It’s a game that has introduced many generations to the joys of construction and continues to bring adults back to childhood. Yet, more than ninety years after its creation, the famous game continues to innovate to include more children in these nostalgic memories.
Last September, the Swedish toy brand launched a braille brick kit to allow blind or visually impaired children to learn this writing system while having fun. Unlike a regular brick, the nubs are placed to correspond to the numbers and letters of the Braille alphabet. The correspondence is also printed on each piece allowing blind and sighted children to learn braille together through a fun game.
A fun pedagogy supported by Lego which has also put online a series of game aids to teach players “to orient, attach and stack the bricks through games”, specifies the brand. Among the games offered, the famous “Rock-Paper-Scissors”.
Only 15% of blind people read braille
An initiative far from being superfluous when we know that mastery of this code, the only tool for learning to read and write for the visually impaired, is still little shared. Indeed, between 1.7 and 2 million people are visually impaired in mainland France, according to figures provided by the Federation of the Blind of France. Among them, around 15%, or between 255,000 and 300,000 people, read Braille.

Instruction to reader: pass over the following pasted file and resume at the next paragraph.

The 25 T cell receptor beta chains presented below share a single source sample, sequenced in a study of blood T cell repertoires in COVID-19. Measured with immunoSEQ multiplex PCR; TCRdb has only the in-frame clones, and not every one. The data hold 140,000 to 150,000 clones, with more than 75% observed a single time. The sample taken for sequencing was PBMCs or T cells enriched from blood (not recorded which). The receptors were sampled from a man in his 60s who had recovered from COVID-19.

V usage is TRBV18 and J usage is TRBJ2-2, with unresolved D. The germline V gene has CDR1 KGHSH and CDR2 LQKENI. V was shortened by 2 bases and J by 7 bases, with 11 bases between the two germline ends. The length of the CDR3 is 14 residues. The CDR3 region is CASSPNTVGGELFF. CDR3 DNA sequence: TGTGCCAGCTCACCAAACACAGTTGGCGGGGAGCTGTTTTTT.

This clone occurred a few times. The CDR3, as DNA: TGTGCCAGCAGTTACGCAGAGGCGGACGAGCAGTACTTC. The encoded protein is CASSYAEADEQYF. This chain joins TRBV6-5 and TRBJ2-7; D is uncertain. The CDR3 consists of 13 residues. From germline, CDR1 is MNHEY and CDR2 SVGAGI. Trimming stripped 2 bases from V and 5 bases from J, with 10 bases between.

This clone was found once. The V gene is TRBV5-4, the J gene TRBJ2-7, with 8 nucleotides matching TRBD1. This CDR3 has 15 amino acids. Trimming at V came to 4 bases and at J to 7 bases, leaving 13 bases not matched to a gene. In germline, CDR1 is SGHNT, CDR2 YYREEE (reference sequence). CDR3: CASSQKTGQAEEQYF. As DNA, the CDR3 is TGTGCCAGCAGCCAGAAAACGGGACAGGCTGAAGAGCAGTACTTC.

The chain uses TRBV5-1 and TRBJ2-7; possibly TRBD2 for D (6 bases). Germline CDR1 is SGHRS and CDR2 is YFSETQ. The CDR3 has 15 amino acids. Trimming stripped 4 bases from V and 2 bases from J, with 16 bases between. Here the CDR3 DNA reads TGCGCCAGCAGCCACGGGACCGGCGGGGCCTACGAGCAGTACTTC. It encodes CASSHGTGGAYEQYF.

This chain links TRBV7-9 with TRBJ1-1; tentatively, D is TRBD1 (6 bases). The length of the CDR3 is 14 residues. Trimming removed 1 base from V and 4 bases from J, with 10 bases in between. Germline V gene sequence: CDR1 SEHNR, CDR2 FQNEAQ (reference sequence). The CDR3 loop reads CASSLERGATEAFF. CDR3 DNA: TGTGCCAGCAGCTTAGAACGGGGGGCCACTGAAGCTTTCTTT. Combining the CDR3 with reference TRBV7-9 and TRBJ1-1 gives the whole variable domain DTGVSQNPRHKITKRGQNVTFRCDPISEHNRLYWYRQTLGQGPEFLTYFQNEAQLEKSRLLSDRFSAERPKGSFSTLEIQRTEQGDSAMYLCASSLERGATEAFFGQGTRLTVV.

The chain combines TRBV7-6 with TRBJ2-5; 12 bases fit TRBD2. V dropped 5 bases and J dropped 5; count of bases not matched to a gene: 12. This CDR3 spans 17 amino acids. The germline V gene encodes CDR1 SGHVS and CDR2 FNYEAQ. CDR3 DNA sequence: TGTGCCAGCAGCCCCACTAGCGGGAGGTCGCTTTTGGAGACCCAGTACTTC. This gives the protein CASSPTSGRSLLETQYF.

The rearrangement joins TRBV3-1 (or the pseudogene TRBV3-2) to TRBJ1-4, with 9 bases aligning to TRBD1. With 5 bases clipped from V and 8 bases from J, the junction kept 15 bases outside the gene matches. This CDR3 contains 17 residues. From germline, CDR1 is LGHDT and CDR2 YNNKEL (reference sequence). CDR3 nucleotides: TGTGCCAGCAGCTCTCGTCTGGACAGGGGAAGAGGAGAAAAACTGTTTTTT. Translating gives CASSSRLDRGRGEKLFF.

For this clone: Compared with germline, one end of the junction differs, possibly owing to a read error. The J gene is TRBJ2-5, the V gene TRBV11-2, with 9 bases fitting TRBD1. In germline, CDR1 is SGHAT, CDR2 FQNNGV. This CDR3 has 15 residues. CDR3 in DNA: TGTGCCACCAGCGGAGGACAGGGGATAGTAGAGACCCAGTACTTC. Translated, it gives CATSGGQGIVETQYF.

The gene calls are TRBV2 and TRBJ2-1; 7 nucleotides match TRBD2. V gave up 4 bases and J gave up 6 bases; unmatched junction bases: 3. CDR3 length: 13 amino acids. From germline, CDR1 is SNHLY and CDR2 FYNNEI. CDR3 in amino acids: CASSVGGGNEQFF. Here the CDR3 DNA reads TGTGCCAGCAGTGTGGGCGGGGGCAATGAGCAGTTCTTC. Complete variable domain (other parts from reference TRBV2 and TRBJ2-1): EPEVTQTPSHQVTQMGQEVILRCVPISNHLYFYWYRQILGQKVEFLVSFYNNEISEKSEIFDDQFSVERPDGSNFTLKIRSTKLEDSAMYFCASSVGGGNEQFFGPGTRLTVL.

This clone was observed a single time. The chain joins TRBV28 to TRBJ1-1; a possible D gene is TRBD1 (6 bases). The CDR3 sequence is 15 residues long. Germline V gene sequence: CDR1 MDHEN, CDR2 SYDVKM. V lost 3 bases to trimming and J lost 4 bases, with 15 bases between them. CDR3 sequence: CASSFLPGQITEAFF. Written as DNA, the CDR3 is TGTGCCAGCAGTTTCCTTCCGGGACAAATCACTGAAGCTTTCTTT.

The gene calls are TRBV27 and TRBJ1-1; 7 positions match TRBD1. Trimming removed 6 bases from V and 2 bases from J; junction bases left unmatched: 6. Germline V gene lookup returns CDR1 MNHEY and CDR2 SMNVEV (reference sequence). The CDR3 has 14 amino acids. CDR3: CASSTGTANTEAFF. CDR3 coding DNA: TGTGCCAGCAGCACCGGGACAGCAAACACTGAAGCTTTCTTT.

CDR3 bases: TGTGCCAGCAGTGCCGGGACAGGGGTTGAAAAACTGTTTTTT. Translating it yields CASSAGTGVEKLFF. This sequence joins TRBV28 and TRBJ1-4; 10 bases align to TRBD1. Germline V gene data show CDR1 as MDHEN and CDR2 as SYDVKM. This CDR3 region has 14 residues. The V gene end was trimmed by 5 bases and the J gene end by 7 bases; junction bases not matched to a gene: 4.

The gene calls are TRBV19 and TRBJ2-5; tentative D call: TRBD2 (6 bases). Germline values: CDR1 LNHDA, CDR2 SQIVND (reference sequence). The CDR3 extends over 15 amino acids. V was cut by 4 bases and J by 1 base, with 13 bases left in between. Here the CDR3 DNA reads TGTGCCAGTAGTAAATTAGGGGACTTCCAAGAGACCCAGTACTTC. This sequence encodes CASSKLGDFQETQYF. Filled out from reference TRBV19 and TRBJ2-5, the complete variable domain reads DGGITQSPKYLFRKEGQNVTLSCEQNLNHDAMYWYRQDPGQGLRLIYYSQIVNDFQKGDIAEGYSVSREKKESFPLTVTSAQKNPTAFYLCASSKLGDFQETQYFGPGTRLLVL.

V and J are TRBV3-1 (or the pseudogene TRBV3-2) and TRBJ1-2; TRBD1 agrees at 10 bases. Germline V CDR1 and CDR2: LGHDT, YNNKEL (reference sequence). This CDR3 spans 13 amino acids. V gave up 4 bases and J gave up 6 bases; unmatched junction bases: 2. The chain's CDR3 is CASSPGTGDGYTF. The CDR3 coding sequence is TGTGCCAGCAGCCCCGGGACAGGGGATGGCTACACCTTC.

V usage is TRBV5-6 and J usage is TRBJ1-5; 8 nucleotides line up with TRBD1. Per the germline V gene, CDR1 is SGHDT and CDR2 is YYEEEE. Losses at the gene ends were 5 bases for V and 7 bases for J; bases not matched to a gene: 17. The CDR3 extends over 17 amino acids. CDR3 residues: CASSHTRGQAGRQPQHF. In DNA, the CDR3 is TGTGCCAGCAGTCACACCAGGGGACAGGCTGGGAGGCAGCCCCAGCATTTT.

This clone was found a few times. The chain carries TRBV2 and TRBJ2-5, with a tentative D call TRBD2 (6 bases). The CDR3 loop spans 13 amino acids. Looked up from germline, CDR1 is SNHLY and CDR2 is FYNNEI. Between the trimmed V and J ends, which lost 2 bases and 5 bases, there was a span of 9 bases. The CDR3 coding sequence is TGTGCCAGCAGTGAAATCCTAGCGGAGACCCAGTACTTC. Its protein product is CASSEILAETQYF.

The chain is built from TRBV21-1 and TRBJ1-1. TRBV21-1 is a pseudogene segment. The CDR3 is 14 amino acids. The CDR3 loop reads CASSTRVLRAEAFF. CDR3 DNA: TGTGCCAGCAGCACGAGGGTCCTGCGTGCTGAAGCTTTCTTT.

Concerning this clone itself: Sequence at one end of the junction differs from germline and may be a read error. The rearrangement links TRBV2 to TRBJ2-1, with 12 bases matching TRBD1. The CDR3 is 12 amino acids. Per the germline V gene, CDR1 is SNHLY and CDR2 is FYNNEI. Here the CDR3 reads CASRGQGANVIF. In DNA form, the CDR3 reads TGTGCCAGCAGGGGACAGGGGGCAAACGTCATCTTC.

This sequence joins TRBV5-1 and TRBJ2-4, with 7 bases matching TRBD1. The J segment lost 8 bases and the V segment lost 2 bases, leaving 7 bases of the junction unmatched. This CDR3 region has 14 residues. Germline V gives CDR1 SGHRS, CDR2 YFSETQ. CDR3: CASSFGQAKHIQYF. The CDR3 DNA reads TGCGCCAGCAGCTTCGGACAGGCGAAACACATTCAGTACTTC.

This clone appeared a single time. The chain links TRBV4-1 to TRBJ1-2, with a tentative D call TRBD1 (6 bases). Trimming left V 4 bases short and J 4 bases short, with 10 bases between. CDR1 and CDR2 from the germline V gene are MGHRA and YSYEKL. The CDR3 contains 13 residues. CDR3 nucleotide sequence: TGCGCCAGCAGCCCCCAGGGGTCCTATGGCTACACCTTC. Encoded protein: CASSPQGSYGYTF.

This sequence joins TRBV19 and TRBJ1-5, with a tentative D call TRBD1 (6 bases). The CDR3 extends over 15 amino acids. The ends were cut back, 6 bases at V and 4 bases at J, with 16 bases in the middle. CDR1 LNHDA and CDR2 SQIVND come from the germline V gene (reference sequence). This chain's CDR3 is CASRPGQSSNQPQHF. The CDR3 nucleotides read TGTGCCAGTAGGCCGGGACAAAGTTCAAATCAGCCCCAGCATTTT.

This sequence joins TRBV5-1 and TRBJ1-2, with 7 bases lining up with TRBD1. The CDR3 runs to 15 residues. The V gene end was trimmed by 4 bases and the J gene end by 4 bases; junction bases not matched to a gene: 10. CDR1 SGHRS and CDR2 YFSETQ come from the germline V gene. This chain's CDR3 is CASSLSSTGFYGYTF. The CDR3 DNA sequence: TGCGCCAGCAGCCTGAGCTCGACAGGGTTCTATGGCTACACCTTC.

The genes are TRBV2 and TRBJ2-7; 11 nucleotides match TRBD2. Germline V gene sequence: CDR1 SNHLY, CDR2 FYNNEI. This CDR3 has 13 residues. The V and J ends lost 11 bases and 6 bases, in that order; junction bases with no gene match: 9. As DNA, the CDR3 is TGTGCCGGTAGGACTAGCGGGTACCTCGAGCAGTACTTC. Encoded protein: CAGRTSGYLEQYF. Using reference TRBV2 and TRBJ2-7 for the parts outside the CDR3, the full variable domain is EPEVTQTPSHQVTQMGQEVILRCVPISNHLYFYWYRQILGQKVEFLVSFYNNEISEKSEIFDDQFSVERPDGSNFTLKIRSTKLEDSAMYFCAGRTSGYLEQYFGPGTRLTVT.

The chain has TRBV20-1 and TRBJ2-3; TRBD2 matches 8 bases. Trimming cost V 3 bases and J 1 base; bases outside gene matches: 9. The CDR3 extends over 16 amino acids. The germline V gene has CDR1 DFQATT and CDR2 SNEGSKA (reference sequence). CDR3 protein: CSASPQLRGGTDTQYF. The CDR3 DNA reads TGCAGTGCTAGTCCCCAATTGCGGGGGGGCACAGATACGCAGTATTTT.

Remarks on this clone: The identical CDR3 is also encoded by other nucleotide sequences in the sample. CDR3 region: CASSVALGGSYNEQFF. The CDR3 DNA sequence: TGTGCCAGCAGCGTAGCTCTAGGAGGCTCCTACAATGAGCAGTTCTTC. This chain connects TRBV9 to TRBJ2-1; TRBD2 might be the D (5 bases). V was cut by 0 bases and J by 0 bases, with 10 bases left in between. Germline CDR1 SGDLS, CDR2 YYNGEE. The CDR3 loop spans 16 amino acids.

This Lego kit has also been distributed free of charge within specialized schools since 2019. Faced with positive feedback from parents, caregivers, children and educators, the game brand wanted to market it to expand the number of beneficiaries. The only losers in the story: the parents who will certainly continue to step on a Lego piece carelessly left on the ground by the children!